Strengthening your core
Susan Locke says building your core strength can benefit overall health and wellness . . .
Building “core strength” has been an essential component of most fitness programs. Core strength refers to the muscles of your abdomen and back. They are essential for supporting your spine and keeping your body stable and balanced.
The major muscles of the “core” are:
• Transverse abdominis: This is the deepest of the abdominal muscles that lie under the obliques. It wraps around your spine for stability and protection.
• External obliques: These are the muscles on the side and front of the abdomen around the waist.
• Internal obliques: These muscles lie under the external obliques and run in the opposite direction.
• Rectus abdominis: This is a long muscle that extends along the front of the abdomen. It is the muscle that gives the appearance of “six-pack abs” when it is well toned and there is reduced body fat.
• Erector spinae: This is a collection of three muscles along your neck extending to your lower spine.
There are many benefits of improving core strength. A strong core improves balance and stability which can reduce falls and prevent injuries during sports and other activities. A strong and flexible core can help in almost everything you do.
Activities of daily living require the use of core muscles. The simple acts of putting on your shoes, looking behind you, sitting in a chair, standing upright are just a few of the many movements that engage your core. Jobs that involve twisting, lifting and standing all depend on core muscles. But sedentary jobs tax your back muscles also.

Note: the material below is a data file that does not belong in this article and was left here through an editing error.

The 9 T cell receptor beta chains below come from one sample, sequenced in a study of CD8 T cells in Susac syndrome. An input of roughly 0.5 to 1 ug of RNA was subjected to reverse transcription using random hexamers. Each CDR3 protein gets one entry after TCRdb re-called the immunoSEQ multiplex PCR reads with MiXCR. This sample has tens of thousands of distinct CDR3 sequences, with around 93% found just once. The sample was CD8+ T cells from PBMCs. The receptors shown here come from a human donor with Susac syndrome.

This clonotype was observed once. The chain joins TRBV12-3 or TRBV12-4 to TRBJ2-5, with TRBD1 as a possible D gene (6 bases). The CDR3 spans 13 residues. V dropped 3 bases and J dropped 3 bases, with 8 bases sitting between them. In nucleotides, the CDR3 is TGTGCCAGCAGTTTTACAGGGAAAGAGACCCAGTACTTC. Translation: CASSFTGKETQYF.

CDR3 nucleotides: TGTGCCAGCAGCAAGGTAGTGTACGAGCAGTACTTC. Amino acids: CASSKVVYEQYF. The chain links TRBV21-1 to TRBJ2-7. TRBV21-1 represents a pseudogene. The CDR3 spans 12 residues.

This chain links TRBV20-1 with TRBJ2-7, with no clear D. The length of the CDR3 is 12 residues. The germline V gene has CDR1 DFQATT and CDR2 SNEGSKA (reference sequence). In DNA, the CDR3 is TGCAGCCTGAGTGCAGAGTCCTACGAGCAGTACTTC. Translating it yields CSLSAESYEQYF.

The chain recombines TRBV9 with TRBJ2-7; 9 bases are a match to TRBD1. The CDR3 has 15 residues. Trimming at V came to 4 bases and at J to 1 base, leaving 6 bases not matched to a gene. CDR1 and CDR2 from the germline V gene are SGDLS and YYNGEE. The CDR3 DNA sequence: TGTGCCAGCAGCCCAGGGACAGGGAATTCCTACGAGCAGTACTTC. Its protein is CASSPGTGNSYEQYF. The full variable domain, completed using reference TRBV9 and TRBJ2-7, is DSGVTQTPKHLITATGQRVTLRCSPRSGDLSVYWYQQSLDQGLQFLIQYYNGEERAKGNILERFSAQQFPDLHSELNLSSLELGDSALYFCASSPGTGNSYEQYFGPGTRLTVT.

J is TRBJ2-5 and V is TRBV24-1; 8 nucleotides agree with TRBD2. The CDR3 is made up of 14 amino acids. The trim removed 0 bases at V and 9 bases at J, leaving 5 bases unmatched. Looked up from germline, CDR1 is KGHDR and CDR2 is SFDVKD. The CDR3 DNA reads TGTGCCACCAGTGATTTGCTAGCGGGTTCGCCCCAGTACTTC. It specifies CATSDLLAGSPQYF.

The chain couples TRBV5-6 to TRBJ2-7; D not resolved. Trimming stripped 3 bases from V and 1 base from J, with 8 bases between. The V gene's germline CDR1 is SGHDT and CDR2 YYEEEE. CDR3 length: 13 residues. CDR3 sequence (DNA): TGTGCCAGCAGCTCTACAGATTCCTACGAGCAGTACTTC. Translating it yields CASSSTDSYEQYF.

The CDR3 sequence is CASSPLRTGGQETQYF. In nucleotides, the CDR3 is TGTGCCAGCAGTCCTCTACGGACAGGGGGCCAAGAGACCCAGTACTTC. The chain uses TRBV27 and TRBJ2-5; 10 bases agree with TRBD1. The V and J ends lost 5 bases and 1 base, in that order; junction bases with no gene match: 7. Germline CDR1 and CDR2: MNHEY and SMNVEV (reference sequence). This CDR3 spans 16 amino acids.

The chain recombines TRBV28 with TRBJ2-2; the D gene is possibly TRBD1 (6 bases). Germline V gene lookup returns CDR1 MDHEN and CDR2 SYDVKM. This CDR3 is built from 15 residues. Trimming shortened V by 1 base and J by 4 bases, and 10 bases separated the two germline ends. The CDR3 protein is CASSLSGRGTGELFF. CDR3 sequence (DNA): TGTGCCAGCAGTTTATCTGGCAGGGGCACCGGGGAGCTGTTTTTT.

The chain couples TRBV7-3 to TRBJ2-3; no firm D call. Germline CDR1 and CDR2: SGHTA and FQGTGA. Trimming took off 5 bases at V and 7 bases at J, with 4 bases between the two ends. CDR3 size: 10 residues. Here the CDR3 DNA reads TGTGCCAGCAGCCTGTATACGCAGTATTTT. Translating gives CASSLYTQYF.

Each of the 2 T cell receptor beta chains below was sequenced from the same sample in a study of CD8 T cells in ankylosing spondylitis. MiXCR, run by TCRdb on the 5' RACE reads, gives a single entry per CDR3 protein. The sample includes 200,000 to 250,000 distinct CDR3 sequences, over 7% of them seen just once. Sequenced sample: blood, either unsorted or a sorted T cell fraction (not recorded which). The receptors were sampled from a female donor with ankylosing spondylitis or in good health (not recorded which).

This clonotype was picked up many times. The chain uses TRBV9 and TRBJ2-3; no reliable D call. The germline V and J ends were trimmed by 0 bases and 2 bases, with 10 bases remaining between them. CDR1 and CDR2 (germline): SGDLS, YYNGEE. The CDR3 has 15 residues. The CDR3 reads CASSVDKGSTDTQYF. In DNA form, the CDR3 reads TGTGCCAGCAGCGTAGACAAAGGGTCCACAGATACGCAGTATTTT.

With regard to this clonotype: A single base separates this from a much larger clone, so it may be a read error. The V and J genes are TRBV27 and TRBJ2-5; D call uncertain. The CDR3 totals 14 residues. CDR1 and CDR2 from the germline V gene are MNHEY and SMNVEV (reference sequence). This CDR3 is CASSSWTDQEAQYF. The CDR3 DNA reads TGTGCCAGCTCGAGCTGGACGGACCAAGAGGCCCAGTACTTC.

Most sports activities are powered by a strong core and require flexibility. Housework, home repair and gardening requires twisting, bending, lifting, carrying, reaching — these are all core activities. Strengthening core muscles not only improves your appearance, but also decreases the wear and tear on your spine.
Back pain can be caused by a number of different conditions, but a weak or imbalanced core contributes to the pain. Nonsurgical treatment of back pain includes physical therapy and core strengthening exercises.
For more information on back pain, we went to a world-renowned back surgeon and Healthnetwork Service Excellence Award recipient Ali Bydon, MD, from Johns Hopkins Hospital in Baltimore, Md.
What types of back issues are most responsive to nonsurgical treatment?
Back pain is divided into acute vs. chronic. Acute back pain, the most common type, is a severe acute onset back pain that lasts up to six weeks. It typically resolves on its own and is amenable to physical therapy and possibly injections. Chronic low back pain is any back pain that lingers beyond three months.
The back issues that are most responsive to nonsurgical treatment are the acute low back pain. When buttock and leg pain are involved as well, the likely etiology is nerve root compression. This is amenable to selective nerve root injections or surgery as a last resort.
If my doctor sees “structural issues” (herniated discs, etc.) on my MRI, is surgery in my future?
Structural issues on MRI are quite common and may be mildly symptomatic or asymptomatic. If symptomatic, then surgery may be an option. You should discuss all treatment options with your physician.
How do you differentiate muscle pain from spinal nerve pain?
Muscle pain is distinguished from spinal nerve pain by the location of the pain: buttock and leg denotes nerve compression vs. back pain, which denotes muscular pain.
SUSAN LOCKE, MD, is the Healthnetwork Foundation’s medical director.
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